February 26, 2006

Many mangled worlds?


Robin Hanson, an economist, physicist and transhumanist, posited a disturbing hypothesis a few years ago about the Many Worlds interpretation of quantum mechanics and the potential for other worlds to interact with our own.

Recently, New Scientist published an account of Hanson's work that doesn't quite get the gyst of it, suggesting that alternate worlds may interact with our own with disastrous consequences. In the article, "Is Our Universe About to be Mangled?" New Scientist suggests that "our universe may one day be obliterated or assimilated by a larger universe."

For those unfamiliar, the Many Worlds Interpretation (MWI) is one of many multiverse hypotheses in physics and philosophy. It's currently considered a mainstream interpretation along with the Copenhagen and consistent histories interpretations.

The MWI suggests that at every moment the universe branches off into a multitude of sets that are based on probabilities. It's like a copy-and-paste for the universe, but each time the paste button is pressed an entire set of variable universes is spawned. And with each passing moment in those parallel universes, more sets are spawned, and so on.

Hanson, who works out of George Mason University in Fairfax, Virginia, published his thesis about "mangled universes" in 2003 and revised it just last year. In the piece, titled "When Worlds Collide: Mangled Worlds Quantum Mechanics," Hanson doesn't so much describe a scenario in which a universe obliterates another as he is describing an observational selectional process and anthropic process that selects for consciousness-friendly universes.

In other words, as you are copied a near infinite number of times into alternate universes, many of your copies are pasted into untenable universes. Like an unviable fetus in a womb, your copied existence will be miscarried in a universe that can't support it.

"In Everett's many worlds interpretation, quantum measurements are considered to be decoherence events," writes Hanson, "If so, then inexact decoherence may allow large worlds to mangle the memory of observers in small worlds, creating a cutoff in observable world size. Smaller world are mangled and so not observed. If this cutoff is much closer to the median measure size than to the median world size, the distribution of outcomes seen in unmangled worlds follows the Born rule. Thus deviations from exact decoherence may allow the Born rule to be derived via world counting, with a finite number of worlds and no new fundamental physics."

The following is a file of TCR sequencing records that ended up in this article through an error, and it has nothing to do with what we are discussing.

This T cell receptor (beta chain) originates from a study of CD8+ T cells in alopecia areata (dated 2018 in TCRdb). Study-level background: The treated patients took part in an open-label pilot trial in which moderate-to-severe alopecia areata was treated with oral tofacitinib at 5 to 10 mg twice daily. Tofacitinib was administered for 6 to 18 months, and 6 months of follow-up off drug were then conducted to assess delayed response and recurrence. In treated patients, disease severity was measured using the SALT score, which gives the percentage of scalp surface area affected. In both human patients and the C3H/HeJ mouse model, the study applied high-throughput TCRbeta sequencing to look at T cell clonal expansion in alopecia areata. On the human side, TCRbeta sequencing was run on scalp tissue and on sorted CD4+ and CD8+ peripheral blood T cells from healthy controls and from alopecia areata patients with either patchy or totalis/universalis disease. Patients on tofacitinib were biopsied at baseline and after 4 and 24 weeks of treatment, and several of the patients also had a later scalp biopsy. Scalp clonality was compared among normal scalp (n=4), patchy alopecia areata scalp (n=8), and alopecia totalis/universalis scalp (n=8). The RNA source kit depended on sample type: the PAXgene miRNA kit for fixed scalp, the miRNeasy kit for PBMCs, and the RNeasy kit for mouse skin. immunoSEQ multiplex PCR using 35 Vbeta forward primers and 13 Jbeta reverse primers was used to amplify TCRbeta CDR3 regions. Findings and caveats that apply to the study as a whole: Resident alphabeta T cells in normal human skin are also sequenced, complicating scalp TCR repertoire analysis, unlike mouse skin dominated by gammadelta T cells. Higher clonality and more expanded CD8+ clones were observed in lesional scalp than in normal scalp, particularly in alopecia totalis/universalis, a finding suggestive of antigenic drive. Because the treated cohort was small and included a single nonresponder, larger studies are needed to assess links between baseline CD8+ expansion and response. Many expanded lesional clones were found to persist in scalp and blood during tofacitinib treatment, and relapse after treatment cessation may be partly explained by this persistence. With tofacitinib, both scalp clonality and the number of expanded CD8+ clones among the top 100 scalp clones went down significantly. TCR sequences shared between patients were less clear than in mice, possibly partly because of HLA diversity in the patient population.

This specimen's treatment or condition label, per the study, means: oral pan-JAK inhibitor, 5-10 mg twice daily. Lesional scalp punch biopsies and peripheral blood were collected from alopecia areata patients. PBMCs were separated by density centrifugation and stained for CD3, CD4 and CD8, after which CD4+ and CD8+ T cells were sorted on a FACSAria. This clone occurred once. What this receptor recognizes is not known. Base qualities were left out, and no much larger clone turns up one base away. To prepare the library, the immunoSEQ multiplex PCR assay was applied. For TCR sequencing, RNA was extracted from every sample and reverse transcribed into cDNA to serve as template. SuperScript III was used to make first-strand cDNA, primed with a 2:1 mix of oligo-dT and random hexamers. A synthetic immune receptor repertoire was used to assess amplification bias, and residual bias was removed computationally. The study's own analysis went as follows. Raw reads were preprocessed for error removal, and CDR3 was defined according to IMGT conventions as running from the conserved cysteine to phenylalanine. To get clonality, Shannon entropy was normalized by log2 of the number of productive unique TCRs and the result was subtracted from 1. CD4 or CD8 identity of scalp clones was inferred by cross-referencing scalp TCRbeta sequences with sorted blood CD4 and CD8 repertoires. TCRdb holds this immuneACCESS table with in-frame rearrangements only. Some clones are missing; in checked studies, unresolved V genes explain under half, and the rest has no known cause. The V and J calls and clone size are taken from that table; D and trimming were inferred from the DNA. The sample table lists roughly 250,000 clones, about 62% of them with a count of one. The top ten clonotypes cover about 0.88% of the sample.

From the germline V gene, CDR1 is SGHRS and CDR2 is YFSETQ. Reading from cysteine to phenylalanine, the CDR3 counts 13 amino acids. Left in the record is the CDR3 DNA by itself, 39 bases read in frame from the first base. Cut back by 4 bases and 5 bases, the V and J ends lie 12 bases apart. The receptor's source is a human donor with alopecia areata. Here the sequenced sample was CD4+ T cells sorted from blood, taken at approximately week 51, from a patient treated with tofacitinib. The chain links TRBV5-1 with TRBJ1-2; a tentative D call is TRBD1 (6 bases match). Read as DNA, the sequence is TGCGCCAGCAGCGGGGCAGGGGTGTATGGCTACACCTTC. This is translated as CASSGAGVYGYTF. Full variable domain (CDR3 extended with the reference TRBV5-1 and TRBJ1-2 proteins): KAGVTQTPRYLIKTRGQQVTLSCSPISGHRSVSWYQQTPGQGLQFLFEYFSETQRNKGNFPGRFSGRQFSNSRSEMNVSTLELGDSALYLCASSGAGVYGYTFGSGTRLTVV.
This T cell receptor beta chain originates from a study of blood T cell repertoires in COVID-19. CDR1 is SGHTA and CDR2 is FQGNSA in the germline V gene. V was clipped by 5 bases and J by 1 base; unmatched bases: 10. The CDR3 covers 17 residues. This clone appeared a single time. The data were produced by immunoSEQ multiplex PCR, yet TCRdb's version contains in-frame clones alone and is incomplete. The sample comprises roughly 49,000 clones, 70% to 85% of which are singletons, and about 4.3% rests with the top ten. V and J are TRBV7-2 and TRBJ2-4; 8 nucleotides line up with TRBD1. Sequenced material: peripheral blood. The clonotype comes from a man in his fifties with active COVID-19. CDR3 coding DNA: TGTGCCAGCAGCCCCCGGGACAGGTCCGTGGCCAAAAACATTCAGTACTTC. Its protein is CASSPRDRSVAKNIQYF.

There's a truly Darwinian aspect to this process, but don't worry. You will not be able to observe yourself being mangled by an unviable universe.

Which has me in an odd way thinking about the possibility of quantum immortality. This is the speculation that is derived from the quantum suicide thought experiment. Essentially, this argument suggests that if the many-worlds interpretation of quantum mechanics is correct, then a conscious observer can never cease to exist -- regardless of how improbable their existence is from one moment to the next.

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8 comments:

island said...

In other words, as you are copied a near infinite number of times into alternate universes...

*backing away slowly*... uh huh... sure... whatever you uncertainty worshiping crackpots want to *believe*... is fine with me. I always say that fanatical religous *beliefs* are fine, as long as you don't preach to me... lol

Rob said...

Uncertainty is great. It proves to little tiny-minded humans that they still haven't figured out the grand expanse that is the cosmos. Way to go uncertainty!

island said...

I'd argue that point if I thought that you'd understand it...

How's your theoretical physics?

island said...

Oh crap... I just realized that I'm in another rob blog...

sorry

Robin Hanson said...

I thought the New Scientist article got the gyst of the idea pretty well actually.

island said...

This conundrum, known as the quantum measurement problem, has led a small subset of physicists to argue that in fact the bell does do both - but that each possible outcome takes place in a different, parallel universe that pops into existence during the experiment.

"This is what the math suggests if you take it literally," says Robin Hanson of George Mason University in Fairfax, Virginia, US. But the idea that "every microsecond, the universe splits into a bunch more universes boggles the mind."


It's also a major league cop-out on causality, but hey... you're in good company with the rest of the random fluctuation bunch, so you shouldn't feel like you're too far from home.

There's a truly Darwinian aspect to this process...

Everybody, (Lee Smolin, Leonard Susskind... Robin Hanson)... has a 'Darwinian aspect' to their theory... as long as it includes an infinite number of possibilities from which ours is "selected".

I would suggest instead that I can reasonbly prove that there is *one* universe that simply evolves to higher orders of the same basic structure... just like we humans did, and that this is what the anthropic principle is actually about.

Anonymous said...

A cop pulls Heisenberg over for speeding and asks, "Do you know how fast you were going?" To which Heisenberg replies, "No, but I know EXACTLY where I am."

island said...

haha...

The Second Law of Thermodynamics says that "god" doesn't throw dice...

http://www.lns.cornell.edu/spr/2006-02/msg0073320.html